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Old 30-09-2008, 00:01   #16
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I'll second the recommendation for industrial riggers. Much much cheaper, A1 quality and many are ISO certified, so when it comes time for insurance you have another piece of paper to wave around.
If you really want to save big bucks, have them fit industrial sockets, instead of norseman or sta-lock stuff, and once again you can walk away with all the certificates you need for insurance purposes.

... Ok Efraim, please educate me ... What the heck is an "Industrial socket?"
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Old 30-09-2008, 00:27   #17
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I have just had my 45ftr done. We fitted a new mast, that I supplied. So the job consisted of removing the old mast, fitting the new mast. I built the mast head and mast step and a substantial amount of other work. We re-used the winches and most lines. A few additional lines where added. So far it has cost NZ$15K.
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Old 30-09-2008, 06:21   #18
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... Ok Efraim, please educate me ... What the heck is an "Industrial socket?"
Do a search for "spelter socket", they are the most common.
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Old 30-09-2008, 06:28   #19
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Efraim,

I don't see SS sockets? What reaction is galvanized to SS?
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Old 03-12-2008, 05:34   #20
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I'll "third" the industrial rigger suggestion. I have been talking to "J Henry Holland" in Norfolk, VA. The wire and terminals are less expensive than I've found most places. They will fab the wires or, get this, I can fab them and, for $30 or so each, they will proof test them for me. That way I can know I did them right and sleep more soundly at night. I can also get the mill certs on the wire so there is no doubt as to it's origin.

I've been looking to use Esmet's Electroline terminal fittings for my rig. These are mil spec fittings and come with full product certs. Has anyone ever used them?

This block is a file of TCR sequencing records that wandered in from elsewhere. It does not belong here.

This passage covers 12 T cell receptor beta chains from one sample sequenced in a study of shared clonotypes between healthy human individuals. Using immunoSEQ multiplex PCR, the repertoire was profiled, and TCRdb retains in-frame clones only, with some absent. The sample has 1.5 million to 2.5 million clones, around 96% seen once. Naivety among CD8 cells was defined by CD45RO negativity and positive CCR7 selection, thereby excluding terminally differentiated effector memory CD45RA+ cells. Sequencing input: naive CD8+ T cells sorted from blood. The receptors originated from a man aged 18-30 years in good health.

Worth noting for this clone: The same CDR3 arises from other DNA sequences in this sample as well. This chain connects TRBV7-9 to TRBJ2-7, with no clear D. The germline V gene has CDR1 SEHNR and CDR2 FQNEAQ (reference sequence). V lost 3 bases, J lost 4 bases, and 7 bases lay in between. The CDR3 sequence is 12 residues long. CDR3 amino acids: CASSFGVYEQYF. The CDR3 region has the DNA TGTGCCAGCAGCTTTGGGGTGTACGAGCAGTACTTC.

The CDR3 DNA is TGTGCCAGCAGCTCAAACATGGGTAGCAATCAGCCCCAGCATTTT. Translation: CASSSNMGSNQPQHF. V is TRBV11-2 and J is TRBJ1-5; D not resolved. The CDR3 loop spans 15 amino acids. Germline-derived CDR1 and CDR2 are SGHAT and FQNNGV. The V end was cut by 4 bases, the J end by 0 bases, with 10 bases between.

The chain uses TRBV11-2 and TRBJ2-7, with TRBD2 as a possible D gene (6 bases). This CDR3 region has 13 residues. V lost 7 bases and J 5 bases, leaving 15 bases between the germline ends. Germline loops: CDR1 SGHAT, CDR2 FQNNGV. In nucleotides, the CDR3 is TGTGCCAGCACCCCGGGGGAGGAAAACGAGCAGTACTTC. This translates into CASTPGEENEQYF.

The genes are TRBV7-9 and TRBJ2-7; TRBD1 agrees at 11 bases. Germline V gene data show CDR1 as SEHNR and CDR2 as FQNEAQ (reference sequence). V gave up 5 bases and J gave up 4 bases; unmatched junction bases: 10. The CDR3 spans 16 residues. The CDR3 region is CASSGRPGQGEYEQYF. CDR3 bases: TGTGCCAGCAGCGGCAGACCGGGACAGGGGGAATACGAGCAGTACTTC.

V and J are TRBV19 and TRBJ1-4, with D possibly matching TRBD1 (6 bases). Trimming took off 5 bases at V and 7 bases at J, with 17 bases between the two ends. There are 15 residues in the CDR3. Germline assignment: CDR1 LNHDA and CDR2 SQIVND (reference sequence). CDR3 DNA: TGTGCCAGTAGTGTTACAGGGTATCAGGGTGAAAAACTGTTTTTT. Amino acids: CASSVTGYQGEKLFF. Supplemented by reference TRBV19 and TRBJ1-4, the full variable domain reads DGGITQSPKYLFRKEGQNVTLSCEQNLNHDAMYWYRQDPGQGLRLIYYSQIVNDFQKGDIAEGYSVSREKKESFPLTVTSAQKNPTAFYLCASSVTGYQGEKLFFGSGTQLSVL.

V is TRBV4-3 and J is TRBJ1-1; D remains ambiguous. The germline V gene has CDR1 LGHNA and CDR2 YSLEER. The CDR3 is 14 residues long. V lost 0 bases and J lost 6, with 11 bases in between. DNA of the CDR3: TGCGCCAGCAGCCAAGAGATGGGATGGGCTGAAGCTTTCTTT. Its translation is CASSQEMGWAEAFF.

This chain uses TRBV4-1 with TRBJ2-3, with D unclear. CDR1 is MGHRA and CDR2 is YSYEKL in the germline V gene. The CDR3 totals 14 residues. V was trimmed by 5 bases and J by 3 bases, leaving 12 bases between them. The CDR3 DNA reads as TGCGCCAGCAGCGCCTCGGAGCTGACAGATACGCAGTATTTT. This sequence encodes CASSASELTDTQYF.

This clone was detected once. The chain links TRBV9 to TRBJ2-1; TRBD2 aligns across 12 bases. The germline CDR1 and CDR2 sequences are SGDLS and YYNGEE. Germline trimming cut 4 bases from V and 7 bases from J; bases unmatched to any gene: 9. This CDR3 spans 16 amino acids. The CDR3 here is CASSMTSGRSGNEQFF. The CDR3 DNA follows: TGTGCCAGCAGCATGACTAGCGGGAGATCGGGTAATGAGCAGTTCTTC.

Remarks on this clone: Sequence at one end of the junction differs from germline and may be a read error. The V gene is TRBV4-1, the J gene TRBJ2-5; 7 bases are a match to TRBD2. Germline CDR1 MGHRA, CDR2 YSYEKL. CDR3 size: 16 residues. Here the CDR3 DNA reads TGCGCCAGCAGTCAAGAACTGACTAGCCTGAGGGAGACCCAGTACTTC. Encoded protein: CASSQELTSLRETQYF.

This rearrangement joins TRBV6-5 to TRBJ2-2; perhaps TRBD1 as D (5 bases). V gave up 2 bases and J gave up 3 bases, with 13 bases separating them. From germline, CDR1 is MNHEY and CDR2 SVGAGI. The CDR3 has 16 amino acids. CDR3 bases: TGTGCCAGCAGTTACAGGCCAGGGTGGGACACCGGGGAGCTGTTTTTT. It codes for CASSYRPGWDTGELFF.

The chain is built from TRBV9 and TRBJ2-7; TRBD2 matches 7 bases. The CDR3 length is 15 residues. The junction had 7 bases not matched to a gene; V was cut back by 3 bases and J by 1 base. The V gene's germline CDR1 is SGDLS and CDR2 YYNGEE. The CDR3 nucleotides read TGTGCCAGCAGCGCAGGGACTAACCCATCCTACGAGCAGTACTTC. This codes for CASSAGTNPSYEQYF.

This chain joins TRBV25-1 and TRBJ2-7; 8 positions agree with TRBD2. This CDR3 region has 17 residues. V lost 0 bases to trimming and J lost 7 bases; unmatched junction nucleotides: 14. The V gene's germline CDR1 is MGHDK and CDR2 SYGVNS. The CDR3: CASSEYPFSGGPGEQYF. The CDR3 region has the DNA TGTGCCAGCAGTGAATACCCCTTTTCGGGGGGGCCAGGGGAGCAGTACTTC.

BTW, most Ind. riggers (at least those near ports or naval bases) also sell; harnesses, yacht line, 3-strand, Spectra, Amsteel, toggles, pelican hooks, tools, chain, etc. They also do splices and will pre-stretch synthetic ropes.

Now, if I could just convince myself that EIPS would look as good as SS I could really save some $$.

The only problem with the spelter sockets for a DIY'er is that molten metal will just ruin a fiberglass cockpit. HaHa
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Old 03-12-2008, 07:46   #21
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If your going to have a rigger do the work I recomend Port Towsend Rigging. Dan, Lisa and crew are great to deal with. They have a web site and are normally at the Seattle Boat Show in January. No connection just a satisfied customer.
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Old 04-12-2008, 06:54   #22
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I learned this from a boat rigger.

Measure the length of the shrouds. This can be done with a halyard for a rough estimate.

Add a few feet to this lenght, based on how confident you are in your measurement.

Get the wire and have swage fittings put on one end of each shroud.

Go back to the boat and use a halyard as a temp. shroud, un pin a shroud and replace with the sage end at the mast head.

Install a stalok or Norseman on the bottom at the proper lenght of wire.

Upper swage fittings last longer than lowers.

Whatever you do, be sure to have a safety harness with a safety line.
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Old 04-02-2009, 21:56   #23
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Do the spelter sockets come in marine types (stainless or bronze) and do they work as well with 1x19 wire as they do with more multistranded types that seem to be used in indistrial applications ?
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Old 05-02-2009, 05:16   #24
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Do the spelter sockets come in marine types (stainless or bronze) and do they work as well with 1x19 wire as they do with more multistranded types that seem to be used in indistrial applications ?
Yes. Years ago (1998?) we bought some from New Found Metals in Seatle USA, we used them on 1x19 ss wire, using Socketfast as the socketing media.
I recently looked at their online catalog and see no mention of them. However a quick email to them might turn something up for you.
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